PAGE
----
1887
banner image
No data available.
Please log in to see this content.
You have no subscription access to this content.
No metrics data to plot.
The attempt to load metrics for this article has failed.
The attempt to plot a graph for these metrics has failed.
On the mechanism of charge transport in pentacene
Rent:
Rent this article for
USD
10.1063/1.2955462
/content/aip/journal/jcp/129/4/10.1063/1.2955462
http://aip.metastore.ingenta.com/content/aip/journal/jcp/129/4/10.1063/1.2955462
View: Figures

Figures

Image of FIG. 1.
FIG. 1.

(a) Schematic representation of the experiment. The 266 or 400 nm laser pump pulses create photocarriers in the sample and at a time later the terahertz probe pulse travels through the sample, resulting in a transmitted signal . (b) Scans of the transmission [blue (bottom) trace] and modulation [red (top) trace]; average over 20 scans and . These measurements were performed at 20 K using 400 nm pump pulses to photoinject charge carriers.

Image of FIG. 2.
FIG. 2.

(a) Real (in red) and imaginary (in blue) components of the conductivity as a function of frequency at 20 K after exciting pentacene with 400 nm pulses with a laser fluence of (all traces represent an average of 20 scans). The spectra are shown for different times after excitation, ranging from 0.7 to 2.1 ps (with intervals of 0.2 ps). For the conductivity at , the original data points are shown. The dashed-dotted line shows a fit function consisting of a frequency independent part (which represents the response from the free carriers) (Refs. 6 and 7) and a Lorentzian, showing that the conductivity data for contain a resonant absorption feature at . (b) Real and imaginary components of the conductivity at [performed under the same conditions as Fig. 2(a) but on a different sample and averaged over 50 scans]. (c) Real and imaginary components of the conductivity at room temperature when exciting at 266 nm with a fluence of for and , averaged over 30 scans.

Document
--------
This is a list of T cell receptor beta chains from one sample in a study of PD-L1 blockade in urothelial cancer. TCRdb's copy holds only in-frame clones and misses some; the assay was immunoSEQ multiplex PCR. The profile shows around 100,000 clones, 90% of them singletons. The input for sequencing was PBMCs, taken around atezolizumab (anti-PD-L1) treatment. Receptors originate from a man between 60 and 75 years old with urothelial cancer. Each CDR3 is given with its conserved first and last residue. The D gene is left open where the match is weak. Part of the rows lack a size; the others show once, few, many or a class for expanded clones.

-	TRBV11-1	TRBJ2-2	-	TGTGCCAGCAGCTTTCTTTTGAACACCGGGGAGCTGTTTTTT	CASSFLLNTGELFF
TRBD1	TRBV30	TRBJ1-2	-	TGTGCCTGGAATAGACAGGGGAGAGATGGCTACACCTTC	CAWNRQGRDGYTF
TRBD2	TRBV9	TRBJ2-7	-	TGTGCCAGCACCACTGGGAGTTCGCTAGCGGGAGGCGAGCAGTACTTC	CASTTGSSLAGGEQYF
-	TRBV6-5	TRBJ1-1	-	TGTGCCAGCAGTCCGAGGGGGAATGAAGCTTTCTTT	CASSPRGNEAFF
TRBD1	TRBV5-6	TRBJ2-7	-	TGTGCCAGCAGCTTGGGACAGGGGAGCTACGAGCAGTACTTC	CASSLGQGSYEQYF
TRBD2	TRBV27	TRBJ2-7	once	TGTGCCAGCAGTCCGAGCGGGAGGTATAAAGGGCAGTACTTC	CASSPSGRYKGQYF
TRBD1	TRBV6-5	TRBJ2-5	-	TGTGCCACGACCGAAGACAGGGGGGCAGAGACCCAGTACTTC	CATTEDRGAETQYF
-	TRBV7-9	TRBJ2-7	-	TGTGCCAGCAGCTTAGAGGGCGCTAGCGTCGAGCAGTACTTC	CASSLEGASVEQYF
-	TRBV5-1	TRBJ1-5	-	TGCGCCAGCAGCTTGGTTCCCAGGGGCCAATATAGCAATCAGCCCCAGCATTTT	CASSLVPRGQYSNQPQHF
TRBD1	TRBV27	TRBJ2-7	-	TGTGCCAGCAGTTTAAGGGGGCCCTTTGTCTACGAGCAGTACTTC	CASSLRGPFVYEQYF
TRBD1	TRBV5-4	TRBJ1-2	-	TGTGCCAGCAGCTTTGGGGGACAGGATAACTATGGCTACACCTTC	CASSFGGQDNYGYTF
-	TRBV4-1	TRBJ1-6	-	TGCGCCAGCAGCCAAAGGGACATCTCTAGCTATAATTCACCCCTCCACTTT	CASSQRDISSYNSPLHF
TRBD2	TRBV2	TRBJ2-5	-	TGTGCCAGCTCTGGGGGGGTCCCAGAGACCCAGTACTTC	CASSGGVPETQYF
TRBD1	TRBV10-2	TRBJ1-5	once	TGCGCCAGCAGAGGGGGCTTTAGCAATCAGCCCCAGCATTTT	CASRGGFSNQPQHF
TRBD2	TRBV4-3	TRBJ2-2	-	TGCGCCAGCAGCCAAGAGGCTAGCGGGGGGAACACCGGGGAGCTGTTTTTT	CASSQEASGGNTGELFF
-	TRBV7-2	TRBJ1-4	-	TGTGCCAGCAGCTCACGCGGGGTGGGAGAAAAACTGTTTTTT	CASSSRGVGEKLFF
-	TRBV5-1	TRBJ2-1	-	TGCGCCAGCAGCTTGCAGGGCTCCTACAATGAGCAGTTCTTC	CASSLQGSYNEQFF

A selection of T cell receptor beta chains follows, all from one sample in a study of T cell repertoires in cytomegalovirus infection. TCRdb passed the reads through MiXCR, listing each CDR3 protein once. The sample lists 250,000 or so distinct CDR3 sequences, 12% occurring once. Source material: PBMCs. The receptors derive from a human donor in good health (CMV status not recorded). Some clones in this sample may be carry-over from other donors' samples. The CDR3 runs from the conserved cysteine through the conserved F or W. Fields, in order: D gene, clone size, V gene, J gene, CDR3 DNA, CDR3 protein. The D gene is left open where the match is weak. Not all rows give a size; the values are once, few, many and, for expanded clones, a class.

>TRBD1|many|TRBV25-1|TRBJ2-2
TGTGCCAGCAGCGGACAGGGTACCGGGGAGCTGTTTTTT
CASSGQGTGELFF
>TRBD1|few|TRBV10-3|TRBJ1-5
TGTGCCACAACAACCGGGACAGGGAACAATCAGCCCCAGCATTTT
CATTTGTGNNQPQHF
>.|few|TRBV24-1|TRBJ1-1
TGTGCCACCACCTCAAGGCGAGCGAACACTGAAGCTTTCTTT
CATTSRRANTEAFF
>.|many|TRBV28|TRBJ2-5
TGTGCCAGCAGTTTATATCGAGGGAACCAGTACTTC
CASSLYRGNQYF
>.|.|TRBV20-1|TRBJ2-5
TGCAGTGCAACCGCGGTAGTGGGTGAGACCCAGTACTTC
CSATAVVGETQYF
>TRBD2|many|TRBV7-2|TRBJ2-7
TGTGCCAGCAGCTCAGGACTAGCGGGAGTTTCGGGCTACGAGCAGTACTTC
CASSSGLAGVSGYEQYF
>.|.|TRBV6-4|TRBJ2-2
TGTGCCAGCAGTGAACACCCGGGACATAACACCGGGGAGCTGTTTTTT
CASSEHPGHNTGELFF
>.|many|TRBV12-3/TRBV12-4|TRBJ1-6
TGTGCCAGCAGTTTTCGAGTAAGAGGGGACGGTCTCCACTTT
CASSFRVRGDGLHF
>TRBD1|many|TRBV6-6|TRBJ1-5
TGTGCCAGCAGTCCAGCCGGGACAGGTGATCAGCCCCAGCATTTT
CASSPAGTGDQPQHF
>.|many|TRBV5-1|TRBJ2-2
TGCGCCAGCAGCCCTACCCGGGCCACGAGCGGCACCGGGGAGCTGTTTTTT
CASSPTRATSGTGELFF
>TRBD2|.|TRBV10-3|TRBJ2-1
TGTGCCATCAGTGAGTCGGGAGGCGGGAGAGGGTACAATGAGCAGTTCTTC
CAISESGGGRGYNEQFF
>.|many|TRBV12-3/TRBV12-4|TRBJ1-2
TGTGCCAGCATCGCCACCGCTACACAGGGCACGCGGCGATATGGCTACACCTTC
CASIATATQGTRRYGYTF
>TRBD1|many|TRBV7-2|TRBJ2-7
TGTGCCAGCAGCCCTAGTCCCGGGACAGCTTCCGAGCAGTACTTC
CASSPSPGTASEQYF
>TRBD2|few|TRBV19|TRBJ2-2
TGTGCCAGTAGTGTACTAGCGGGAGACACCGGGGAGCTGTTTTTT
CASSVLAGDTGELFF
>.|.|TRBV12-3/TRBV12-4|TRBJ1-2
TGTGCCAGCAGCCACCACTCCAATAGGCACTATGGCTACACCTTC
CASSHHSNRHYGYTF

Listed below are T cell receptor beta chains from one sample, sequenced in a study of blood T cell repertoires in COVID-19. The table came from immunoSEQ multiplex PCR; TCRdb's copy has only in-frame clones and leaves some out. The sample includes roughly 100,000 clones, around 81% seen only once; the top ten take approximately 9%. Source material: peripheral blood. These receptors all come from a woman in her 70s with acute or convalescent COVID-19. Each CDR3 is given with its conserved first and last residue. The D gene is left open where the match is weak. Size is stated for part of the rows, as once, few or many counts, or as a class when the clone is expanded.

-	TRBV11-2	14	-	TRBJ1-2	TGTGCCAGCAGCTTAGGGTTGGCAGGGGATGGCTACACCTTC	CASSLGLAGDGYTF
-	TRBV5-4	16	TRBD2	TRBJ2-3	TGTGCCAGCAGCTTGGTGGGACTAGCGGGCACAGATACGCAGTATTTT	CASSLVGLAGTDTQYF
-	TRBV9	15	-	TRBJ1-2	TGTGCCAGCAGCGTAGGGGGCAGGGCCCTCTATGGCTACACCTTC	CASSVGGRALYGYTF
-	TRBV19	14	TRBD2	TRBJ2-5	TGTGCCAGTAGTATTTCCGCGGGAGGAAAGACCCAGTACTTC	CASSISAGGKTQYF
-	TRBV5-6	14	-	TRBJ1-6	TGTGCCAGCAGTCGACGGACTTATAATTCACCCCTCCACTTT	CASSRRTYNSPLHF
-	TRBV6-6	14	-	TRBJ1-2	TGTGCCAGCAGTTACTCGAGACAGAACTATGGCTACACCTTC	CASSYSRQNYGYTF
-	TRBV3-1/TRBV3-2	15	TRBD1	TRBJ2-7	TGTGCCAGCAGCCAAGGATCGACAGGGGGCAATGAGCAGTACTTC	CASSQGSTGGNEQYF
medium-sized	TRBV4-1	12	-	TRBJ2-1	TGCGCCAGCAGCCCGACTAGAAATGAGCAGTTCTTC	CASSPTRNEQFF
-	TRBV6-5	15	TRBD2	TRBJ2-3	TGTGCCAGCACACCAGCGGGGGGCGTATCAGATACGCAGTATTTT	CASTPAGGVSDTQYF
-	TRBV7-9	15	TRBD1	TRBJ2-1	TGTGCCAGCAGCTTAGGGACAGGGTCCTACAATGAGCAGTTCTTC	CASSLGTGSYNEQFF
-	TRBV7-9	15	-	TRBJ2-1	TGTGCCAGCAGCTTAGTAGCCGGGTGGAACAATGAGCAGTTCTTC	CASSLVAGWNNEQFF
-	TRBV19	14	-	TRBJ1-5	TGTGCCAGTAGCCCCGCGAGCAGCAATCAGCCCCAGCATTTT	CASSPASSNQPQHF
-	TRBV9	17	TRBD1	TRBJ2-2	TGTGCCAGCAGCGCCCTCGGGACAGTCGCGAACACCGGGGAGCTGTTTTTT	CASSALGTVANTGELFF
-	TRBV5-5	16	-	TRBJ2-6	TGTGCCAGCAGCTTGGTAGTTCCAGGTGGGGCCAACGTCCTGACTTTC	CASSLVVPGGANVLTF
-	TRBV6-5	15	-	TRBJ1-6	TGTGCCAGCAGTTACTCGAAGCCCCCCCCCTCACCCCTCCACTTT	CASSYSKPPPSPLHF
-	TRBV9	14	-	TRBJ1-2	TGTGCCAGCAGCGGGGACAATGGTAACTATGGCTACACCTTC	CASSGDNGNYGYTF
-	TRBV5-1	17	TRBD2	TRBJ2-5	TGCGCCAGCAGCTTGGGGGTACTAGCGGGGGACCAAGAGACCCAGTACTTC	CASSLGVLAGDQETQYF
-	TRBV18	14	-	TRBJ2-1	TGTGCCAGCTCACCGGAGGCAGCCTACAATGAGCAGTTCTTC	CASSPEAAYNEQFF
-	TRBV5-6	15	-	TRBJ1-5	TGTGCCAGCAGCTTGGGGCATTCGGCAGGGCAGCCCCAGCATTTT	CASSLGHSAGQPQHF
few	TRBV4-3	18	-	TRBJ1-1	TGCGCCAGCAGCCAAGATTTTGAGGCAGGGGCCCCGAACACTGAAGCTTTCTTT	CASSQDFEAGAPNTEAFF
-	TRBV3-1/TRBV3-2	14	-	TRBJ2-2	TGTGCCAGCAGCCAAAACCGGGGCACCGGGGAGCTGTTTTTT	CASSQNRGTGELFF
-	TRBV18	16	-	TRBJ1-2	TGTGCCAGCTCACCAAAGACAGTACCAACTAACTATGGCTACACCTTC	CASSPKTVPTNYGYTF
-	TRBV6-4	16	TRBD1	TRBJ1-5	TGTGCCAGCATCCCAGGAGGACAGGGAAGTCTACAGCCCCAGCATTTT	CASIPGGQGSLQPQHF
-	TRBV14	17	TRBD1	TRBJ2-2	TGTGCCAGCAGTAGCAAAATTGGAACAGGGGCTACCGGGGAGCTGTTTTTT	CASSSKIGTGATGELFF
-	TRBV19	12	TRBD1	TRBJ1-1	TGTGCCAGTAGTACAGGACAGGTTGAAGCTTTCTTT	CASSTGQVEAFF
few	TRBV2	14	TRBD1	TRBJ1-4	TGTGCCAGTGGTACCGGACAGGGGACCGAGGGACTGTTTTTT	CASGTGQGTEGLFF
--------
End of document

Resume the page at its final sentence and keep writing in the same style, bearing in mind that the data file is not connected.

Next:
Image of FIG. 3.
FIG. 3.

The spectrally integrated modulation as a function of delay time for pentacene optically excited at 400 nm with a laser fluence of 20 (black trace, averaged over 20 scans), 13 (red trace, 10 scans), 8.6 (blue trace, 10 scans) and (gray trace, 15 scans). The traces are normalized by their laser fluence.

Image of FIG. 4.
FIG. 4.

The Fourier transform of the autocorrelation function for both the coupling between the HOMO levels (a, in red) and LUMO levels (b, in blue). For simplicity, we show an average of the spectral density obtained for all the inequivalent pairs of nearest neighbors in the plane since the difference between them is negligible when the broadening is introduced. The dotted traces show the original curves, whereas the solid ones represent the case of adding a broadening of 0.3 THz to the original spectra. The black traces and show the conductivity (depicted on the right axis) at for 20 K when optically exciting at 400 nm (c) and at room temperature when optically exciting at 266 nm (d).

Image of FIG. 5.
FIG. 5.

The spectrally integrated modulation as a function of delay time for pentacene when exciting with 400 nm pulses with a laser fluence of . The traces are recorded at different temperatures: 20 K (black), 100 K (red), and 200 K (blue). For , each modulation trace is fit by a function indicated by the gray dotted traces. The inset shows the parameters (the size of the CAT signal) and (the size of the free carrier contribution) as a function of temperature.

Loading

Article metrics loading...

/content/aip/journal/jcp/129/4/10.1063/1.2955462
2008-07-23
2014-04-18
Loading

Full text loading...

This is a required field
Please enter a valid email address
752b84549af89a08dbdd7fdb8b9568b5 journal.articlezxybnytfddd
Scitation: On the mechanism of charge transport in pentacene
http://aip.metastore.ingenta.com/content/aip/journal/jcp/129/4/10.1063/1.2955462
10.1063/1.2955462
SEARCH_EXPAND_ITEM